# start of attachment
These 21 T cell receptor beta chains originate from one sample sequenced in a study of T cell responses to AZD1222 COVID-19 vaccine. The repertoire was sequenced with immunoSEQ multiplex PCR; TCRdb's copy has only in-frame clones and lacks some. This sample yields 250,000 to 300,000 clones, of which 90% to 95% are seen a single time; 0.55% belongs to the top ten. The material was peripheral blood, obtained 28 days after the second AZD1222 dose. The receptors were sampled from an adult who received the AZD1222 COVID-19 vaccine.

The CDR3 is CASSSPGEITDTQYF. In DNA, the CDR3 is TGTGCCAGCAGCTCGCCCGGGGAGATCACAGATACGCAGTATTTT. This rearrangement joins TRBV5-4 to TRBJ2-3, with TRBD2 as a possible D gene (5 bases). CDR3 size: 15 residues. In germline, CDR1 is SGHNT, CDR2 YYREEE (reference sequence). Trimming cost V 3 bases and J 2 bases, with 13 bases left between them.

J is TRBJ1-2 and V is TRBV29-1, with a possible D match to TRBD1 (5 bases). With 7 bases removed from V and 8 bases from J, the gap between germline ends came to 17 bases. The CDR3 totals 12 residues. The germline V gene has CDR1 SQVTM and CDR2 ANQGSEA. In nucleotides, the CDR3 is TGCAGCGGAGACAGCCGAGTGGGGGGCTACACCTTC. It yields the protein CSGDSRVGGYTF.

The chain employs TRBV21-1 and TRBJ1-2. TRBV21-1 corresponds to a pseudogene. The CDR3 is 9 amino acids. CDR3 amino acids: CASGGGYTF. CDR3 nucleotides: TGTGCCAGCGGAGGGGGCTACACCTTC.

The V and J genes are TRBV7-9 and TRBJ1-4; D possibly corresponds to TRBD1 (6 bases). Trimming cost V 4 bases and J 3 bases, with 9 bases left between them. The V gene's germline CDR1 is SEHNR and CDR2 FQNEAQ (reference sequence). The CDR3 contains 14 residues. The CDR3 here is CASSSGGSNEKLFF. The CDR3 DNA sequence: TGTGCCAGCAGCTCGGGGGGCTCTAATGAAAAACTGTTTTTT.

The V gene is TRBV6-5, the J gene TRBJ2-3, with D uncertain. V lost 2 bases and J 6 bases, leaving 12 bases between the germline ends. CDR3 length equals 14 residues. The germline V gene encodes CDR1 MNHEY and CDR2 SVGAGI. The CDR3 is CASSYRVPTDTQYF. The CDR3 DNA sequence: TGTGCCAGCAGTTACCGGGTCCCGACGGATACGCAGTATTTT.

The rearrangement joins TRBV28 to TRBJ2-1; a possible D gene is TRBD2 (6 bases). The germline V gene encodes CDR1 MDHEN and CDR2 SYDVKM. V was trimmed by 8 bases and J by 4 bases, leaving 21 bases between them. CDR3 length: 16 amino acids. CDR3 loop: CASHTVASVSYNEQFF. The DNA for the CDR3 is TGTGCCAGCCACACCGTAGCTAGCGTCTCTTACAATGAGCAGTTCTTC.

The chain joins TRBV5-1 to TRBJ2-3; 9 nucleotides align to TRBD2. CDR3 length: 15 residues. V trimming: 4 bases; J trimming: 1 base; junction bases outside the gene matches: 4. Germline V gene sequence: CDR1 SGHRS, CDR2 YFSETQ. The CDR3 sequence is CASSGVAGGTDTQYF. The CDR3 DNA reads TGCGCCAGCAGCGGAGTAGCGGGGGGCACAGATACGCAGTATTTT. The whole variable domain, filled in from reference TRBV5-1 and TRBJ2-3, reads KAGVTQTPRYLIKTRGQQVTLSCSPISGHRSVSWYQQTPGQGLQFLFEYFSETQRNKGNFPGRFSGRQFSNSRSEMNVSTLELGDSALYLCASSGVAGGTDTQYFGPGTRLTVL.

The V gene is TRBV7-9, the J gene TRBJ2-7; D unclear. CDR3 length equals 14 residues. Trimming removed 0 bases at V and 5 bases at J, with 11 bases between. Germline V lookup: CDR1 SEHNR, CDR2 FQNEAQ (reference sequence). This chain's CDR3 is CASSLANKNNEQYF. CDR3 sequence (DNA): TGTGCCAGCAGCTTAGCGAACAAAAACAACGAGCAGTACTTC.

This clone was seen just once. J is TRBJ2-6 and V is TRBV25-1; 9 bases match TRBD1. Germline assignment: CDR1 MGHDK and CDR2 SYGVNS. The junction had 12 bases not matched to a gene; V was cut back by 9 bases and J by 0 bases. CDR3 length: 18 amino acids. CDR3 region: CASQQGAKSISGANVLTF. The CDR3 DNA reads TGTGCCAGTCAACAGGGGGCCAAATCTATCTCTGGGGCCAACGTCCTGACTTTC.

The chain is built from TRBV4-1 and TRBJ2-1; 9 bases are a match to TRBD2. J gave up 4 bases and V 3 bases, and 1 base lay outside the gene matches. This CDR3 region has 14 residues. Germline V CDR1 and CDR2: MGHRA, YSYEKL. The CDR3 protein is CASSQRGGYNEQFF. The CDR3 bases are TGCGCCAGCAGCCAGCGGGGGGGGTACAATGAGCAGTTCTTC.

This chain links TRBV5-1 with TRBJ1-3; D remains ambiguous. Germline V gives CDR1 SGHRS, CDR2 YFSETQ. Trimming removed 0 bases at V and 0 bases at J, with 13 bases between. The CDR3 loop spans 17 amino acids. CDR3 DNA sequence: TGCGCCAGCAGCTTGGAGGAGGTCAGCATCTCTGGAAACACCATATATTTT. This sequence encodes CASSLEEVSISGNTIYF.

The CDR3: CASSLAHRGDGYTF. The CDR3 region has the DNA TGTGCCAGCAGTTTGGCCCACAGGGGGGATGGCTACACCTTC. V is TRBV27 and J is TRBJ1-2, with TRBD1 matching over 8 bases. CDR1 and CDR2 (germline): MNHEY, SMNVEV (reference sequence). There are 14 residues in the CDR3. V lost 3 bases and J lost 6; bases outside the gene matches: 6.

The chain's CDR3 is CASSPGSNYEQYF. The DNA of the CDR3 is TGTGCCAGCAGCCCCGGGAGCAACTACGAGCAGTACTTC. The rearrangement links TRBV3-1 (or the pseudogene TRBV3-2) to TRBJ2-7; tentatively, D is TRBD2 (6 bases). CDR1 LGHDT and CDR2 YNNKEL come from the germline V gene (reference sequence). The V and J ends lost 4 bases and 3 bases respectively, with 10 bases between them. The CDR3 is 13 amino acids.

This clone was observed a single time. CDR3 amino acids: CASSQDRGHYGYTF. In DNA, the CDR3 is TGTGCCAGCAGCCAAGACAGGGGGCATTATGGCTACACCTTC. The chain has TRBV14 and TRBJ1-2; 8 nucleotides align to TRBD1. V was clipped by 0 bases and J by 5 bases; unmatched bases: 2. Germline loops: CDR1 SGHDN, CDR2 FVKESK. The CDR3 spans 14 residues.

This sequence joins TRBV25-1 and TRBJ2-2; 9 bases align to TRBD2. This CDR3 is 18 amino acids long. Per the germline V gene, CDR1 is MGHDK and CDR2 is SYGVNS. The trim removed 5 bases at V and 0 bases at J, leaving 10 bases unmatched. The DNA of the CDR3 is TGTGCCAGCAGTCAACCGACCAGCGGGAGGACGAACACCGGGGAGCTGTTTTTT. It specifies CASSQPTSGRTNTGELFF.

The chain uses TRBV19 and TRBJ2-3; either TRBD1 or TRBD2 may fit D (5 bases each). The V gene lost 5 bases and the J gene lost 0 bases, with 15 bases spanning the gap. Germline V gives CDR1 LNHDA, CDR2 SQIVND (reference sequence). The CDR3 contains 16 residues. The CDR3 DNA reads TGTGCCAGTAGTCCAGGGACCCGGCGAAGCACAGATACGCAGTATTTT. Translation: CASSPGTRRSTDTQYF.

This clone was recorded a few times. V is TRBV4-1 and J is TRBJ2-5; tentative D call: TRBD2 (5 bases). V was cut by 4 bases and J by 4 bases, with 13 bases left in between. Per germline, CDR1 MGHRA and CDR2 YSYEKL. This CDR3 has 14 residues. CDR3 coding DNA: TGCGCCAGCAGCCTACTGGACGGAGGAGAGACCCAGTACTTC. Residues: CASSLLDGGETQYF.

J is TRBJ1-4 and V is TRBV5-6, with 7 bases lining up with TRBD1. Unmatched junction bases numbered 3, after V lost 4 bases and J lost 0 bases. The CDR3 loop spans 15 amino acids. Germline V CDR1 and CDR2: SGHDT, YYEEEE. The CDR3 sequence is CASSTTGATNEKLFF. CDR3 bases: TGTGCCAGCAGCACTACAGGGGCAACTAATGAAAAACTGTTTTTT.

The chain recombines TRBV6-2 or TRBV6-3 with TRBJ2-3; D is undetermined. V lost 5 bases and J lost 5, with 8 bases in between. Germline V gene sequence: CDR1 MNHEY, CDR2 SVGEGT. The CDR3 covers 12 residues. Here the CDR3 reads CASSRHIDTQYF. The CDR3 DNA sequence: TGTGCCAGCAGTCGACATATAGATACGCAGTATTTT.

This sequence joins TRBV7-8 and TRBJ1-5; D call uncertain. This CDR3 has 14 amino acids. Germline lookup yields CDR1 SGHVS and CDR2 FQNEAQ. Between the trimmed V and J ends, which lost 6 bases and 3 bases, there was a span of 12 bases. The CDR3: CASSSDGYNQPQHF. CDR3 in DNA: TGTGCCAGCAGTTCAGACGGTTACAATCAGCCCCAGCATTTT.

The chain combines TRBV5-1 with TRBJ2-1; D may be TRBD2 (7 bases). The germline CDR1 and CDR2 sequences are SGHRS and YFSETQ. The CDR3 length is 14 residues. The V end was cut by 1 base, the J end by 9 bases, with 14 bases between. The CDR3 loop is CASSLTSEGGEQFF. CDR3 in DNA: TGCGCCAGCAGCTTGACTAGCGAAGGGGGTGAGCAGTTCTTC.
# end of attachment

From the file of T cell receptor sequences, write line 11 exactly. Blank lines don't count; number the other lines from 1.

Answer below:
The chain is built from TRBV4-1 and TRBJ2-1; 9 bases are a match to TRBD2. J gave up 4 bases and V 3 bases, and 1 base lay outside the gene matches. This CDR3 region has 14 residues. Germline V CDR1 and CDR2: MGHRA, YSYEKL. The CDR3 protein is CASSQRGGYNEQFF. The CDR3 bases are TGCGCCAGCAGCCAGCGGGGGGGGTACAATGAGCAGTTCTTC.